From 14 February 2020, businesses can subscribe to the new Business Name Alert Service to receive monthly notifications on selected business names registered with ACRA.
By subscribing to the Business Name Alert service, business owners will be alerted if another business entity with a name similar* to their own business has been registered with ACRA.
This new service will be useful for businesses that wish to monitor specific business names which may be similar* to their registered trade marks, brand names or registered business names.
Customers no longer need to conduct checks via the directory search in BizFile+ portal to keep track of specific business names registered with ACRA.
*Note: Similar business names refer to names that are not identical but nearly resemble each other as to be likely to be mistaken for each other.
Who can subscribe to the Business Name Alert service
Any authorised officer of a business entity or registered filing agent authorised to file on behalf of the business entity, can sign up for this alert service.
More about the Business Name Alert service
• Free of charge
• Up to 10 business names can be tracked
• Each subscription is valid for three years
• An email will be sent to the subscriber on the last day of every month
• The email will provide a list of ‘live’ business entity names registered or incorporated with ACRA over the past 12 months that match the business names entered by the subscriber. E.g. If ‘ABC Motor Services’ is one of the names entered by the subscriber, you will be notified, if a business entity with the exact business name of ‘ABC Motor Services’ has been registered or incorporated.
Before you subscribe to the name alert service, please note that:
• the name alert service does not serve as the basis for name complaints
• the laws administered by ACRA do not serve to protect intellectual property rights subsiding in registered business names
Click here to find out how to subscribe to Business Name Alert service.
What you should do if there is a similar business name
Similar business names refer to names that are not identical but nearly resemble each other and thus could possibly be mistaken for each other.
Please note that this is different from identical business names which are names that are the same as each other (e.g. ABC Company Pte Ltd vs ABC Corporation Pte Ltd – ‘Company’ and ‘Corporation’ are disregarded where they appear at the end of a business name). The Registrar will reject a business name if it is identical to the business name of another business entity.
If you have a dispute about similar business names, you may wish to lodge a name complaint with ACRA.
Submitting a Name Complaint
The business owner should submit the application to ACRA within 12 months from the registration of the business name that is the subject of the complaint.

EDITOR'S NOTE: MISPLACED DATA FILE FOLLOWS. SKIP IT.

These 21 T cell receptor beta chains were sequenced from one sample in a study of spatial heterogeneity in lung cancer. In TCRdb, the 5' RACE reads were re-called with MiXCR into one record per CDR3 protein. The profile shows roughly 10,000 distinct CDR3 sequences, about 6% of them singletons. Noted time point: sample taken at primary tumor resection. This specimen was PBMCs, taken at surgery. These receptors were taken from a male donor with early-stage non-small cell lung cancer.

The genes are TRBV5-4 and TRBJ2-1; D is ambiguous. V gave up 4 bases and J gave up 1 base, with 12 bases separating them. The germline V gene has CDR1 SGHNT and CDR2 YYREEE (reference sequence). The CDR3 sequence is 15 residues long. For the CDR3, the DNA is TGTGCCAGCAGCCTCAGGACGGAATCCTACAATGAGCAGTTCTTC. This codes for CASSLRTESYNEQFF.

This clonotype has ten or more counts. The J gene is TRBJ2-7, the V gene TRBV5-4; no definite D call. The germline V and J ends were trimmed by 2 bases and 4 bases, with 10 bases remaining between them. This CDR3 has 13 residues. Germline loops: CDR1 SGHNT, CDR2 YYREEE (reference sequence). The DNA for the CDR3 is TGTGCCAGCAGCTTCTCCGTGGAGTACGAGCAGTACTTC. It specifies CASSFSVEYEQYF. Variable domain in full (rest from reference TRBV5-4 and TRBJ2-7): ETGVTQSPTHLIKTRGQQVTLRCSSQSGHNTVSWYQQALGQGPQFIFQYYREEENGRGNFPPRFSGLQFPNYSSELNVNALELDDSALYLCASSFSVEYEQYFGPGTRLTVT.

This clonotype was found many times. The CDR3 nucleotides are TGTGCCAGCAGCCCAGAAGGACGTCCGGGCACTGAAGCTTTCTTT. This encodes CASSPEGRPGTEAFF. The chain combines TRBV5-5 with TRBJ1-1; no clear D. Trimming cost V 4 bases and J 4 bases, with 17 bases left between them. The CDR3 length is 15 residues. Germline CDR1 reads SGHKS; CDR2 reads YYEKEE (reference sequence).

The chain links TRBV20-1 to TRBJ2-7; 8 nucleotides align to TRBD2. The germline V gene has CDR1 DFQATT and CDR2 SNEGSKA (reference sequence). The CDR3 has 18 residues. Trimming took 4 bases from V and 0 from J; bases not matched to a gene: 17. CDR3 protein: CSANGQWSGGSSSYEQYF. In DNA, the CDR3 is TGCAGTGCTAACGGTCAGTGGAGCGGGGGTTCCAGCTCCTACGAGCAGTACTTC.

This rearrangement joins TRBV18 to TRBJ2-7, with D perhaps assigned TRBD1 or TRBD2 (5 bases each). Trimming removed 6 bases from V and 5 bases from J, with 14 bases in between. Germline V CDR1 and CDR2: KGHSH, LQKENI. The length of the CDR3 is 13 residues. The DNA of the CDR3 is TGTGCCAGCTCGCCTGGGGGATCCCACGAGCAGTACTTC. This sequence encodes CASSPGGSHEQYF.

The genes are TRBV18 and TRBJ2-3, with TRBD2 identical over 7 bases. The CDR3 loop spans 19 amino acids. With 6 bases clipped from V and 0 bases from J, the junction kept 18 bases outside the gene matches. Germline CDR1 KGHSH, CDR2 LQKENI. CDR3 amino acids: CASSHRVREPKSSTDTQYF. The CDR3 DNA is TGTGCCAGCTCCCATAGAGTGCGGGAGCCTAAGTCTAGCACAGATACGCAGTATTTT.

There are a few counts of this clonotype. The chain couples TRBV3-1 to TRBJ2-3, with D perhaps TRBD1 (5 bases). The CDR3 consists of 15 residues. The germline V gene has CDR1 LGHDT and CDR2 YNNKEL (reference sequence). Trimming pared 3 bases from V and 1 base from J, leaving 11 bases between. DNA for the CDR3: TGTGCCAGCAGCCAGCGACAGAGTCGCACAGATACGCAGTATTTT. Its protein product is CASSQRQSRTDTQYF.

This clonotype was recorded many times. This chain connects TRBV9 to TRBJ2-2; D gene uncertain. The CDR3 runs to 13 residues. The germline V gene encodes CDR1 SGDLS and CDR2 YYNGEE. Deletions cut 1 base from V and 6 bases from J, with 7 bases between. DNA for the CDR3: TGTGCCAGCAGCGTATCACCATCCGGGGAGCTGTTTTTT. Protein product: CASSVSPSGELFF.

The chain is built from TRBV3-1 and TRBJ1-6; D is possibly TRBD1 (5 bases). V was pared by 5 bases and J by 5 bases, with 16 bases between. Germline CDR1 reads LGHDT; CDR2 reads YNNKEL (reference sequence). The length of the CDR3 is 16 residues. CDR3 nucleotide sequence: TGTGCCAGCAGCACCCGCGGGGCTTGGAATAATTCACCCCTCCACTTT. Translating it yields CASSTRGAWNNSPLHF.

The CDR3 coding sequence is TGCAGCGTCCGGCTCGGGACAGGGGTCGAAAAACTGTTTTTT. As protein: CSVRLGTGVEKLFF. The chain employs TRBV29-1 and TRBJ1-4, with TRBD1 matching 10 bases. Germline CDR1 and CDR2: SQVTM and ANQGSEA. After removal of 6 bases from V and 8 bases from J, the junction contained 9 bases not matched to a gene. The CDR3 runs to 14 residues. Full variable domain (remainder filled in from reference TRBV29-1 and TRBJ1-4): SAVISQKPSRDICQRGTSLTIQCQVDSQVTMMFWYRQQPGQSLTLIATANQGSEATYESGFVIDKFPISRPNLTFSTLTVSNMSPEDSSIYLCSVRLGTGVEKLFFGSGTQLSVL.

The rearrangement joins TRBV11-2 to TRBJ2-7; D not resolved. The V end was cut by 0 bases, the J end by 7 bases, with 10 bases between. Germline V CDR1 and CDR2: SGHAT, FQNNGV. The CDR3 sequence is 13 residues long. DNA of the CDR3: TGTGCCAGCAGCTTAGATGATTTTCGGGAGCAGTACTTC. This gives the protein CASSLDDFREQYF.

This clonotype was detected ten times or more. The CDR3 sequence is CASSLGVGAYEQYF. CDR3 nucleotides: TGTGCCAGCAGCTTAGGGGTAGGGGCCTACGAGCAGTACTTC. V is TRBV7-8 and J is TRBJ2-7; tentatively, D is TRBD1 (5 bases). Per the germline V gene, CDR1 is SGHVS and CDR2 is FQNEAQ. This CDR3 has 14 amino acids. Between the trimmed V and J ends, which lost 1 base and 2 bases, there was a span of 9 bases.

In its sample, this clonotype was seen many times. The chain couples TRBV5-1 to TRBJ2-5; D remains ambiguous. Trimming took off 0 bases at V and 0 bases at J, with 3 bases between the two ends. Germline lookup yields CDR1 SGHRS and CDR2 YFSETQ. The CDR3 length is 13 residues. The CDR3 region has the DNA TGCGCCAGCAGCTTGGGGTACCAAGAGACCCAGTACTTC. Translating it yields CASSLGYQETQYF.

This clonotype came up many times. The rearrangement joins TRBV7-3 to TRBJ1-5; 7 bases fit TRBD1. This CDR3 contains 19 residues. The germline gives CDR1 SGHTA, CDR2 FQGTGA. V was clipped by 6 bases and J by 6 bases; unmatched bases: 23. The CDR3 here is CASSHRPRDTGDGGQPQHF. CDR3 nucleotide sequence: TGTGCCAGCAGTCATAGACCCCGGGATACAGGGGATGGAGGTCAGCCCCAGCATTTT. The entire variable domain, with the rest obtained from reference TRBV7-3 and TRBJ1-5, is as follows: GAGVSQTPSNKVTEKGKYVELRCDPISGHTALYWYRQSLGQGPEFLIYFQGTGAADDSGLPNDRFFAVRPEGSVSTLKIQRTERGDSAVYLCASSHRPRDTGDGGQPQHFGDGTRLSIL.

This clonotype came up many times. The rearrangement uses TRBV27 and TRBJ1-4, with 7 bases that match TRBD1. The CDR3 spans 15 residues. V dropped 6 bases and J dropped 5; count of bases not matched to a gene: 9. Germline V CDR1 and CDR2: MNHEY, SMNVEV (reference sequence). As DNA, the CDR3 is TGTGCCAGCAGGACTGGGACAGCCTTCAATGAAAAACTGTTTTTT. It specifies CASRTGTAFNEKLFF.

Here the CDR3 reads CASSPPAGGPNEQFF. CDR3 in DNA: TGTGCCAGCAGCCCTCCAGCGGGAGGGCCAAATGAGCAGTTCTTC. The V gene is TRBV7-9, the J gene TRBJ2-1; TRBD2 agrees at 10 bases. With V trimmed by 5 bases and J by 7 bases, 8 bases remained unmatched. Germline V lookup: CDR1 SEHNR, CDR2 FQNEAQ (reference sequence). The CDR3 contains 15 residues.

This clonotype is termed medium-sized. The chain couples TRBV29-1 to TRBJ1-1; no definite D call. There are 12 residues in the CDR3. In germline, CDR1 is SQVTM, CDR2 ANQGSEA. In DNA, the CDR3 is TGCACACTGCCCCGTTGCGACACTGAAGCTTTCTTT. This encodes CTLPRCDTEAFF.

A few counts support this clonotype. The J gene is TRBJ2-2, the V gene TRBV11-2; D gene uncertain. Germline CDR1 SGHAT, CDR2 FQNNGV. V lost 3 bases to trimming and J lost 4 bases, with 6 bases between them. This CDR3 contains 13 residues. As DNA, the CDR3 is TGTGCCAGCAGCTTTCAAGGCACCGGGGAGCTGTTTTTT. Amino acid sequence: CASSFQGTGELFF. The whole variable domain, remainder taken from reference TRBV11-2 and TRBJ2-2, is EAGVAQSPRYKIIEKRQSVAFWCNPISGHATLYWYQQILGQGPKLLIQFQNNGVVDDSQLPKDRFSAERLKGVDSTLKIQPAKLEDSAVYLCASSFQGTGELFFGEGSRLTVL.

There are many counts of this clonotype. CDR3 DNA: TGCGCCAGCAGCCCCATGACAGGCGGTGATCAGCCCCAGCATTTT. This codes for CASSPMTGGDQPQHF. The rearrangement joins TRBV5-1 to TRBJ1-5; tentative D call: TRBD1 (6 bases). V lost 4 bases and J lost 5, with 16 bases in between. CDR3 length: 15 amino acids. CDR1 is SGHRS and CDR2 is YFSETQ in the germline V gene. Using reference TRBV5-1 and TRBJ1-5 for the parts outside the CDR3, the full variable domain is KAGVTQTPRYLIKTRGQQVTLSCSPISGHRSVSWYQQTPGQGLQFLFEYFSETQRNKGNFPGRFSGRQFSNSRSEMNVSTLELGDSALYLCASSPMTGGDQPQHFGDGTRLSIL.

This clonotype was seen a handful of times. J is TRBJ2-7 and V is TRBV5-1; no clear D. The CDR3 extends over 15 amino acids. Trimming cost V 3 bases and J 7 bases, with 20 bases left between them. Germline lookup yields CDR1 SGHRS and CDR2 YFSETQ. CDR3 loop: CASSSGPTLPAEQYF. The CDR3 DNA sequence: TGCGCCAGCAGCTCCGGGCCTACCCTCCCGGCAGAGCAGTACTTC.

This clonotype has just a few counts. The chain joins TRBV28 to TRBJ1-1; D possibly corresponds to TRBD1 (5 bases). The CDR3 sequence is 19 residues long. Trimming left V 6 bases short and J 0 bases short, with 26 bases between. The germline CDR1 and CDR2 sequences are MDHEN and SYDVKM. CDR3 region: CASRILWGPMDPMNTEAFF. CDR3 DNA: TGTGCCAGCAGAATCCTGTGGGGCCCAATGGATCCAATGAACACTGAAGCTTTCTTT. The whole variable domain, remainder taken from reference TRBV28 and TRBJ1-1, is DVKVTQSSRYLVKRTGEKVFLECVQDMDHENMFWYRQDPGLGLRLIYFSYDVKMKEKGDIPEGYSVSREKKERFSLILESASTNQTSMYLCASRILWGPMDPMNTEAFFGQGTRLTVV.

Under the law, ACRA will reject all such name complaints submitted after the 12-month period.
Please note that mere similarity between the two business names alone is not a sufficient reason for the Registrar to allow a name complaint application. ACRA will assess all name complaint applications received based on the law, the grounds submitted and all relevant facts and circumstances.
In deciding whether the business names so nearly resemble each other, ACRA will, in addition to the registered names, also consider factors such as whether the business entities are carrying out similar business activities, and there is evidence of public confusion and financial detriment arising from the use of the business names, among others.
Please refer to ACRA's Policy Statement on the Treatment of Business Names and Name Complaints for ACRA’s approach in handling name complaints, and our guide on how to submit an application for name complaint.
Intellectual Property Rights Subsiding in Registered Business Names
Registering a business name does not give the business owner exclusive right to the business name. Registration of a trade mark such as a business name grants the proprietor the exclusive right to use the trade mark, or to authorise others to use the trade mark in relation to the goods and/or services it is applied for, in Singapore.
To register your business name as a trade mark, please refer to https://www.ipos.gov.sg/understanding-innovation-ip/trade-mark
Business owners therefore should not use the name complaint process to request ACRA to enforce intellectual property rights subsiding in registered business names.
An exception is for business owners who have registered the business name as a trade mark and have obtained an injunction against the use of a registered business name under the Trade Marks Act. They may submit a name complaint application on this basis.
Business owners may also want to consider alternative options to seek recourse against a business entity that has registered a similar business name such as:
• taking independent legal action to enforce their intellectual property rights
• negotiating with the other business party for both parties to be able to continue using their business names amicably
• requesting the other business entity to change its business name
• changing their own business names
• informing their own customers to avoid any confusion over name recognition
for Frequently Asked Questions on the Business Name Alert service.